During Tom King’s Batman run – if not the entirety of the various media of the character’s history – there has been a question that has long been asked: “Can Batman ever be truly happy?” The answer is yes, but only for a little bit, as following the wedding, the Bat and the Cat didn’t get their happily ever after. Honestly, there was so much buzz around that issue that the conclusion isn’t all that surprising, but it did displease a number of Bat-fans.
Now we’re supposedly halfway through King’s 100-issue run, where does the writer take the Dark Knight after stripping away his last shred of happiness? In the first story arc of this volume, Bruce Wayne is called to serve on the jury for the trial of Mr. Freeze, who is accused of murdering three women for the purpose of experimentation to save his wife.
This arc is near action-free, but this is often expected from King, who is more interested in character drama that deconstructs the Batman mythos. Through the extensive conversation between Bruce and the other jurors, Cold Days” is King’s way of discussing how excessively violent Batman’s vigilantism can be, as depicted in the pages featuring the Bat brutally beating up Mr. Freeze.
The central dilemma here is that the jurors initially accuse Freeze of the aforementioned crimes, of which Bruce tries to convince them that there is an ounce of humanity within the monsters that lurk in the streets of Gotham. As for Batman himself, it is powerful seeing Bruce criticize his alter-ego, who isn’t some god that should be worshipped by the people, but is really a human being that is as flawed as the rest of us, whilst telling his own personal experiences, including his father’s religious upbringing.
As I’ve said before, there isn’t much action in the arc, but the artist Lee Weeks makes the most with the narrative that splits between the jury scenes and the Batman/Freeze brawl. Along with colorist Elizabeth Breitweiser, Weeks’ art evokes the muted and gritty sensibilities of David Mazzuchelli, and adding a brightly-colored gimmicky villain like Mr. Freeze gives a nice visual contrast. At the conclusion of Cold Days“, to prove that Bruce needs to reevaluate his purpose as Batman, Weeks draws a final splash page of the Bat wearing a classic version of the costume, which means yes, the undies are back.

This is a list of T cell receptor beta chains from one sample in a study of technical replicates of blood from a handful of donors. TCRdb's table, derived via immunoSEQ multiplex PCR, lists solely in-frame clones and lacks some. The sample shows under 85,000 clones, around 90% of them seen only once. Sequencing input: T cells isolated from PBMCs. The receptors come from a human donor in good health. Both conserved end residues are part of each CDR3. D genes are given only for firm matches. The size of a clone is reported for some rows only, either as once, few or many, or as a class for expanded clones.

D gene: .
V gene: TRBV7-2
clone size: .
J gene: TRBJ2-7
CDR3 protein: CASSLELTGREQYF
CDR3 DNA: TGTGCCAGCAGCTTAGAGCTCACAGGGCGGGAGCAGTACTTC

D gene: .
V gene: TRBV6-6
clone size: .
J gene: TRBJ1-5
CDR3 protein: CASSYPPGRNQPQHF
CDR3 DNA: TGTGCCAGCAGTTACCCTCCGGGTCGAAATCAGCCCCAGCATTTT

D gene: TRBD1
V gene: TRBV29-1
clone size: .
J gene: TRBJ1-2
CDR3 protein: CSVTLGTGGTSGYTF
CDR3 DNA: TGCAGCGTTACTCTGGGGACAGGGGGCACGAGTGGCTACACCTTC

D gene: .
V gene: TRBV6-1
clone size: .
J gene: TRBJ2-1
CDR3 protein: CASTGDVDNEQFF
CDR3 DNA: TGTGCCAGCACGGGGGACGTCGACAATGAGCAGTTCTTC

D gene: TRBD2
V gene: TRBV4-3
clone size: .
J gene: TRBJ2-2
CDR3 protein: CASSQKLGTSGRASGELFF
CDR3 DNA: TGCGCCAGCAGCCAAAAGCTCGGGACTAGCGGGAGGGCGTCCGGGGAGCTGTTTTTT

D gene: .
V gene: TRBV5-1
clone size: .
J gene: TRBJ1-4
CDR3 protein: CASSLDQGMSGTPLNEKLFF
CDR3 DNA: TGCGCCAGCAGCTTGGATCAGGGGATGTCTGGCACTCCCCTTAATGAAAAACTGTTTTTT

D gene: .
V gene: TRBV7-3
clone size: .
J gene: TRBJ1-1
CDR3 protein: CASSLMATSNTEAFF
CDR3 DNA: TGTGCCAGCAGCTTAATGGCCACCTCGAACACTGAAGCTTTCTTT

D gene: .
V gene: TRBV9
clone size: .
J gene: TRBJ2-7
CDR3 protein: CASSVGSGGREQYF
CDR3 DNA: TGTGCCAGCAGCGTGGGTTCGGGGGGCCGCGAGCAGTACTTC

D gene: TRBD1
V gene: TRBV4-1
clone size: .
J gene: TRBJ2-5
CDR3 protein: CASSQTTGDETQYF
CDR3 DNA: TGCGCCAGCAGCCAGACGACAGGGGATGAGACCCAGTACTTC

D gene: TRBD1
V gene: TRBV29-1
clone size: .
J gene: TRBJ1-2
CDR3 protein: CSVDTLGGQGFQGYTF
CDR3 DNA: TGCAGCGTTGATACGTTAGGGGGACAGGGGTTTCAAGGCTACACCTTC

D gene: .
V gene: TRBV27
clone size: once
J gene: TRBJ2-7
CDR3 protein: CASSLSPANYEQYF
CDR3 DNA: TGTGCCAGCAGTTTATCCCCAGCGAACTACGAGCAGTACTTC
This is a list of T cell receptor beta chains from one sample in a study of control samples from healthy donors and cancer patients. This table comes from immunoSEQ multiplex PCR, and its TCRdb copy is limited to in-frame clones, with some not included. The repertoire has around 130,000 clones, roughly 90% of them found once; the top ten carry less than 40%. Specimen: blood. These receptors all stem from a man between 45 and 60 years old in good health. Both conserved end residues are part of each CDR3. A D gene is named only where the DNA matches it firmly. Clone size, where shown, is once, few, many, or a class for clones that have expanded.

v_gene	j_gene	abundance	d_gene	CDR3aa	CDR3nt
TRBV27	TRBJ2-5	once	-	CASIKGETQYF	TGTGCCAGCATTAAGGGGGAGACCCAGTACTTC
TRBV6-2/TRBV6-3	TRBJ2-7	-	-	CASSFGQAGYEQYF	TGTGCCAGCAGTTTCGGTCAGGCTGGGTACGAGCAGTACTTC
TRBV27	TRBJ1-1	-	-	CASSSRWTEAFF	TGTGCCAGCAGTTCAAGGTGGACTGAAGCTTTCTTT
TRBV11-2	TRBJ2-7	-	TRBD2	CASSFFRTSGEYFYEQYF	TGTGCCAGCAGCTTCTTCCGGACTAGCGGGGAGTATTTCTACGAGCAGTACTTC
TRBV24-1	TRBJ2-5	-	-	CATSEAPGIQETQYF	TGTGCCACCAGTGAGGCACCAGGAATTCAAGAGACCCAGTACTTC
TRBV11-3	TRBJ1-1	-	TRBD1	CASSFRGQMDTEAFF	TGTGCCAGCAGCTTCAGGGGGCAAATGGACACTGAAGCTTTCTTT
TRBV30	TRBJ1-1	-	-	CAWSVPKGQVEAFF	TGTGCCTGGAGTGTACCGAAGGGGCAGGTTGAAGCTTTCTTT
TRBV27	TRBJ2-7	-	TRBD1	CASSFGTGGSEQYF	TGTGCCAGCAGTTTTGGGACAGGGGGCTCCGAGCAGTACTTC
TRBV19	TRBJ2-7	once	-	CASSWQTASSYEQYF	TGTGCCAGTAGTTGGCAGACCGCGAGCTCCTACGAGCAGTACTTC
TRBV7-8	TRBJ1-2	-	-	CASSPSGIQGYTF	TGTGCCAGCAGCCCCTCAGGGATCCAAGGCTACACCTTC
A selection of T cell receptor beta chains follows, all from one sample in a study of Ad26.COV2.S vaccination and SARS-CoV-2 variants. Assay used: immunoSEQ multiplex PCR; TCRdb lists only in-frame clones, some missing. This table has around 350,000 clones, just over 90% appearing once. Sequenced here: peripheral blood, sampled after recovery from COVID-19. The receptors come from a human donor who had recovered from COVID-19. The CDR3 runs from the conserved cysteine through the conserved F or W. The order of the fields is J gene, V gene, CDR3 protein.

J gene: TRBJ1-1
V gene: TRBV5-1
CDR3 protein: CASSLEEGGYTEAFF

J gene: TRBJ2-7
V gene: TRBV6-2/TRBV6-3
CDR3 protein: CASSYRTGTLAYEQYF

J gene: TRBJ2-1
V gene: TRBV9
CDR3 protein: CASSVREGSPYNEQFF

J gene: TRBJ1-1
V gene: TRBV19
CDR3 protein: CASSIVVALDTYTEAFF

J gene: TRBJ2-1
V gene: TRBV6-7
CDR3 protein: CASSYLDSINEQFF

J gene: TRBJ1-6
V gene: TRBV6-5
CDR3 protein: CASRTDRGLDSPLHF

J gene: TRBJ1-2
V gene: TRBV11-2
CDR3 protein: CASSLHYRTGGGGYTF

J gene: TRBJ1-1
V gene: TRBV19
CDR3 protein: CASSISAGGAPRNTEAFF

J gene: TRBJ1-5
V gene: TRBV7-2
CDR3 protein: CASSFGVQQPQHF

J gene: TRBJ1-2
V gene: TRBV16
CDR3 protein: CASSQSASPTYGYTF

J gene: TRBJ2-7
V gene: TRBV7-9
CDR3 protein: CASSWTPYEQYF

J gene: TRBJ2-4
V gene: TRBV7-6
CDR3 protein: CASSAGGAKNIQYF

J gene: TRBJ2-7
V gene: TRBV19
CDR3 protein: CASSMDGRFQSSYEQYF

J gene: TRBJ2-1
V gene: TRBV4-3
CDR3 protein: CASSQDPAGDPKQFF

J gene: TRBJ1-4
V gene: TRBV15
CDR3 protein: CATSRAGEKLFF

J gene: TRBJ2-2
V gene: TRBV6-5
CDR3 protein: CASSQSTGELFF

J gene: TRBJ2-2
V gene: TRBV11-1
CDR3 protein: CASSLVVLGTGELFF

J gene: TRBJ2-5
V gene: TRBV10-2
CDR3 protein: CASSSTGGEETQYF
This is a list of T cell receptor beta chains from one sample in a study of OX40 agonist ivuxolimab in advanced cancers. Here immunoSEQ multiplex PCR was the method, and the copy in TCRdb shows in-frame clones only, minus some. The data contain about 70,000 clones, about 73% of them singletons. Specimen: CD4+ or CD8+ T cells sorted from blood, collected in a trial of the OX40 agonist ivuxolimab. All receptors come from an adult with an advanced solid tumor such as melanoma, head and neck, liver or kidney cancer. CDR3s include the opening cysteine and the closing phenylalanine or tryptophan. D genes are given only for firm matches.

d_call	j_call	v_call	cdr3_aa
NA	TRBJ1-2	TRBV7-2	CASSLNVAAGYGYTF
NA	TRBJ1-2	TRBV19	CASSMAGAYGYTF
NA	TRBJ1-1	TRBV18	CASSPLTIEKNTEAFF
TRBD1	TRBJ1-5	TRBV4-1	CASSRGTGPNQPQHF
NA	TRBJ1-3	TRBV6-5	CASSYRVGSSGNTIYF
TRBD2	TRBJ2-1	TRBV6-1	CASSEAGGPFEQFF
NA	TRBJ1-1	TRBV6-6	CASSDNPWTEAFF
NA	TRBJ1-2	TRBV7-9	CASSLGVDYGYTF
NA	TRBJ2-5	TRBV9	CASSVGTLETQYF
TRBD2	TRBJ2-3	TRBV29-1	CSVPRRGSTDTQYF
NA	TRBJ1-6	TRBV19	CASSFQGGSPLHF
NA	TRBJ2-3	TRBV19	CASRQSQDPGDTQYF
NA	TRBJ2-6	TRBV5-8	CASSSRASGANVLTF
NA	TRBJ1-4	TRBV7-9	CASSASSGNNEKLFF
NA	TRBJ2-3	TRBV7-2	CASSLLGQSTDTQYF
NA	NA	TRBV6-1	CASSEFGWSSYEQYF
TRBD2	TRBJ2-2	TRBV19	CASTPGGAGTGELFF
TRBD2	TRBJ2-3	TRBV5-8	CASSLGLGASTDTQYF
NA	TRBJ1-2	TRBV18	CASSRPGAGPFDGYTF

Afterwards, the dark reexamination takes a backseat as the next issue explores the relationship between Batman and Nightwing. The latter tries to comfort the former, while the Dynamic Duo battle some of the worst in the rogues gallery including Crazy Quilt. With Matt Wagner’s cartoonish character designs, the issue leans into King poking fun at the mythos and although I’m not fond of Dick Grayson being too much of a comic relief, King is at least trying to create some heart, especially during Dick’s upbringing with Bruce.
We then go from light to dark again with the remaining three issues focusing on the return of KGBeast, who has set his eyes on a certain someone in Gotham. I wonder who that could be? Actually, when it is revealed who the target is, it is a major shock that takes a personal toll on Batman, who goes on a path of vengeance. Although taking the Dark Knight down a darker path is an interesting direction for the comic, too much focus is given towards the characterization of KGBeast who is a bit dull. It remains a readable story, which is largely saved by the stunning art by Tony S. Daniel, who has a history with Batman and is somebody who embraces the grittiness and ridiculousness of Gotham, most notably the presence of villainous mummies and pharaohs.
When it comes Batman, Tom King can embrace the light and dark within the character and even when ideas from both sides don’t always land, it remains a highly enjoyable read that makes you excited to see where the Dark Knight will go.